Specify how much memory to use for sending and receive data changes. More memory is needed to communicate with multiple clients and when data contains large objects (LOB). Estimate an extra 5 MB of memory for each client and each 500 MB/hour of data transfer.

Click Next to continue.


Specify disk space options for temporarily staging incoming and outgoing data changes. Using staging helps the overall performance of the system and minimizes use of the database. The default location is the "tmp" sub-directory of the installation directory. For Clustering, specify a common network share.

Click Next to continue.


Confirm your installation settings look correct.

Click Next to begin installing files.


The packages you selected are installed to disk.

After it finishes, click Next.


During the finish step, it will install the service and start the service if you selected those options.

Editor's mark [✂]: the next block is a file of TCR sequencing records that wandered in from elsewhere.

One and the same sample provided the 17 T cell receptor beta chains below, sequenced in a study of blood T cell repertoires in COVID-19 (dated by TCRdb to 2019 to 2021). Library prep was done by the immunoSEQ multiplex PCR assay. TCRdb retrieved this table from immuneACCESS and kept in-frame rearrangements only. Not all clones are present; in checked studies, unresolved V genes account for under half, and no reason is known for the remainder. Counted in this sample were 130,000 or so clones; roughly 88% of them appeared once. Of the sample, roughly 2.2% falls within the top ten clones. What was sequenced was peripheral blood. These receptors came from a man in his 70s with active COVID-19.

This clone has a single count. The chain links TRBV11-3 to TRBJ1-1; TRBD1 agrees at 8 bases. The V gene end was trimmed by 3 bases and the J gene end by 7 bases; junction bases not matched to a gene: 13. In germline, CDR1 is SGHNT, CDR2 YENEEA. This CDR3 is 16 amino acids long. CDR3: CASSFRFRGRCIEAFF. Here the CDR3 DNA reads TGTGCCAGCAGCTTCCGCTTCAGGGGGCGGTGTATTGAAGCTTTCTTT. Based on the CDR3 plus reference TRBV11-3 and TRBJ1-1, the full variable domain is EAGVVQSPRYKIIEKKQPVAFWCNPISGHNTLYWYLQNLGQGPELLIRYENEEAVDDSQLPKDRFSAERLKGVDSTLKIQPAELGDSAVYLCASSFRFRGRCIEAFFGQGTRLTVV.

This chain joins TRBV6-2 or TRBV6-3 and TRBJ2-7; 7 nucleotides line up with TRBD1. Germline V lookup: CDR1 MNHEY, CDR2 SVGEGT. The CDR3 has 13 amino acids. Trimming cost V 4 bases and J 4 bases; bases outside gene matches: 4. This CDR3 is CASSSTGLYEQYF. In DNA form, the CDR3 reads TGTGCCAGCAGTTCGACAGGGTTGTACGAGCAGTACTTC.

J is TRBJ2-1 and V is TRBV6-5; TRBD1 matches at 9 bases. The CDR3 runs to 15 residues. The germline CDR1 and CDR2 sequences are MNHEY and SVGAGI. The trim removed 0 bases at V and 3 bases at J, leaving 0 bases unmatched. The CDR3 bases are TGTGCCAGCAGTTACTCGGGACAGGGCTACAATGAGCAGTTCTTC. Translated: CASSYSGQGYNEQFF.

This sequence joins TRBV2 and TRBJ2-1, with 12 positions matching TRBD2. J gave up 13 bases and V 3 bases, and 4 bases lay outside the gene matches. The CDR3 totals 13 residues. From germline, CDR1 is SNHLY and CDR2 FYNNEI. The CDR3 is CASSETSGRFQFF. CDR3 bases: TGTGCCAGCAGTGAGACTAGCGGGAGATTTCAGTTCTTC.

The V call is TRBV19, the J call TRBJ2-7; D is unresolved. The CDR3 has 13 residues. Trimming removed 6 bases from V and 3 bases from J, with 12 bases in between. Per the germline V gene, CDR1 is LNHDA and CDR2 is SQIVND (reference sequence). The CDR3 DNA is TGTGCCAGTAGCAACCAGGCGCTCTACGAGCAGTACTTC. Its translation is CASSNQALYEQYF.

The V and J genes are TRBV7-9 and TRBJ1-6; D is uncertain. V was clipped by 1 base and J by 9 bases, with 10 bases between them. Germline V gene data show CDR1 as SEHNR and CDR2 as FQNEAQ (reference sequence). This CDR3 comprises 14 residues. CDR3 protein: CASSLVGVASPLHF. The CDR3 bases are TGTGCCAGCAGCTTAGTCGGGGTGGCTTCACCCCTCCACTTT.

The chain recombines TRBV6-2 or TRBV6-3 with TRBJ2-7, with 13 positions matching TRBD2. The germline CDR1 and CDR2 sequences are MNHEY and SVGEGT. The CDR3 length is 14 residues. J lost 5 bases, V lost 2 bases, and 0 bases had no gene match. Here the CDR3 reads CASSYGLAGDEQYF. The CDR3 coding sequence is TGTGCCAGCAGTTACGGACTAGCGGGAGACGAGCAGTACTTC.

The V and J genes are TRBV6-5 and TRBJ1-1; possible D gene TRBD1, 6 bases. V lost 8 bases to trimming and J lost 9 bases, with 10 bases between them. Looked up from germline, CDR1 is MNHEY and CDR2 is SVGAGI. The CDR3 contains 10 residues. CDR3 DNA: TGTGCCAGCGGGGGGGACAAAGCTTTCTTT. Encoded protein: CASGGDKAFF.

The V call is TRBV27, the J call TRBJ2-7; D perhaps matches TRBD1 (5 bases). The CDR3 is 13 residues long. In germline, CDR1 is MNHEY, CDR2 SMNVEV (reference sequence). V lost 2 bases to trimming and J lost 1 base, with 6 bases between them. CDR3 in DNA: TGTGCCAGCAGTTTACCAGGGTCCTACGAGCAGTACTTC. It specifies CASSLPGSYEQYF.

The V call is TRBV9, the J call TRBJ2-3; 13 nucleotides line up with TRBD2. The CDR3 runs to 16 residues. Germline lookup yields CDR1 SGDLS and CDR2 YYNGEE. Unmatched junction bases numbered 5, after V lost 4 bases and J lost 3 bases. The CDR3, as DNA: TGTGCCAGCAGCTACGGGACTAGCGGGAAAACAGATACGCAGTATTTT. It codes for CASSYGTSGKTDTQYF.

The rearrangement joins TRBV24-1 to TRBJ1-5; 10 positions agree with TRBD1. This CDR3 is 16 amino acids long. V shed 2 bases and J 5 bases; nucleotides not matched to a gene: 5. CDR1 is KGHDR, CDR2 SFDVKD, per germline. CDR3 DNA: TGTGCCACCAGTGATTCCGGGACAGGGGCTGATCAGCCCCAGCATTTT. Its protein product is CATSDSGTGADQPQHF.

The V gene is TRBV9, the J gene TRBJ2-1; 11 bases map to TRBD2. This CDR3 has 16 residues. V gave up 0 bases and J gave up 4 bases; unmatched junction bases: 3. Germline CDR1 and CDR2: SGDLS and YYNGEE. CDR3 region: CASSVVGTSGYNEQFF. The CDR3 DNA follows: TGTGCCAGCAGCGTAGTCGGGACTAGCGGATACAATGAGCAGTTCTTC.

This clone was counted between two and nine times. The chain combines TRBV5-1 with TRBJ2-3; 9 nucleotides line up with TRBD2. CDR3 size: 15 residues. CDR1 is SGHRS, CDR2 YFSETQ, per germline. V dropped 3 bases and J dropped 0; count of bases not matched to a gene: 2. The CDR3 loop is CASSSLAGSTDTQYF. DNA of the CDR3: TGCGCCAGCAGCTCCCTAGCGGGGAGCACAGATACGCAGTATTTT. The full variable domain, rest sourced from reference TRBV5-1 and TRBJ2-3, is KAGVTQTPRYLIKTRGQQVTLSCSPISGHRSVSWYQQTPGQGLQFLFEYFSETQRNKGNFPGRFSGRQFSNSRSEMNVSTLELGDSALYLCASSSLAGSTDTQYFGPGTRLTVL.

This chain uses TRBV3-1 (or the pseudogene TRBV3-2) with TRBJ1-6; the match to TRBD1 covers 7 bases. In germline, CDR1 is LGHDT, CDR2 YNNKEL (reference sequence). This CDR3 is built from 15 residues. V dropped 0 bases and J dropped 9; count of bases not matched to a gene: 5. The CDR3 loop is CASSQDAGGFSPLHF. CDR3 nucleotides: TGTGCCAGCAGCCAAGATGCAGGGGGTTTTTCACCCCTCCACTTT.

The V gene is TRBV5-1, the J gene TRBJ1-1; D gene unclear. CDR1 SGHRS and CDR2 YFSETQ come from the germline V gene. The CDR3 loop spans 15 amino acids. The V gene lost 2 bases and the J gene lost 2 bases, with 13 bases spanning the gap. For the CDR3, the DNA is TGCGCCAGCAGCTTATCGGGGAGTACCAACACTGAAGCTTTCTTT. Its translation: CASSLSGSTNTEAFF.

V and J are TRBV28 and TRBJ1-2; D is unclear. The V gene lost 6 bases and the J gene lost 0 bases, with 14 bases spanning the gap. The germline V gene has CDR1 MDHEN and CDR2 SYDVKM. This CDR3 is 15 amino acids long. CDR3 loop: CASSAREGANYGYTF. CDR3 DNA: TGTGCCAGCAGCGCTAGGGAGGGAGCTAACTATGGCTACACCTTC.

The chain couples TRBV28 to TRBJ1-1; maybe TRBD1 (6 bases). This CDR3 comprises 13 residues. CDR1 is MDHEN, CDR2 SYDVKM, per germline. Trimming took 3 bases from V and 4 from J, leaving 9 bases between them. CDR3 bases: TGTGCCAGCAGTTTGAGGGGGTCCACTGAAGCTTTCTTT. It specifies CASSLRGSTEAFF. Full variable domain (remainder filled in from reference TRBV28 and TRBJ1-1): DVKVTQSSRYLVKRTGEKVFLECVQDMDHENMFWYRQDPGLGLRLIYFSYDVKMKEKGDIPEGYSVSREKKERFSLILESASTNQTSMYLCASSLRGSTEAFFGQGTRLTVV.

After it finishes, click Next.


The installation is now complete. Choose if you want to open the SymmetricDS Pro Control Center where you can view the server status and open a web console.

Click Done to exit the setup program.


From the SymmetricDS Pro Control Center, you can start/stop the server, open the web console, and install/uninstall the service.

To begin configuration of SymmetricDS, check that the server is running, and then click Open Web Console.

To continue setup and configuration of SymmetricDS, refer to the Setup section.

2.2. Running as a Service

SymmetricDS can be configured to start automatically when the system boots, running as a Windows service or Linux/Unix daemon. A wrapper process starts SymmetricDS and monitors it, so it can be restarted if it runs out of memory or exits unexpectedly. The wrapper writes standard output and standard error to the logs/wrapper.log file.

For SymmetricDS Pro, you may have already installed as a service, so this section will show you how to manually install the service from command line.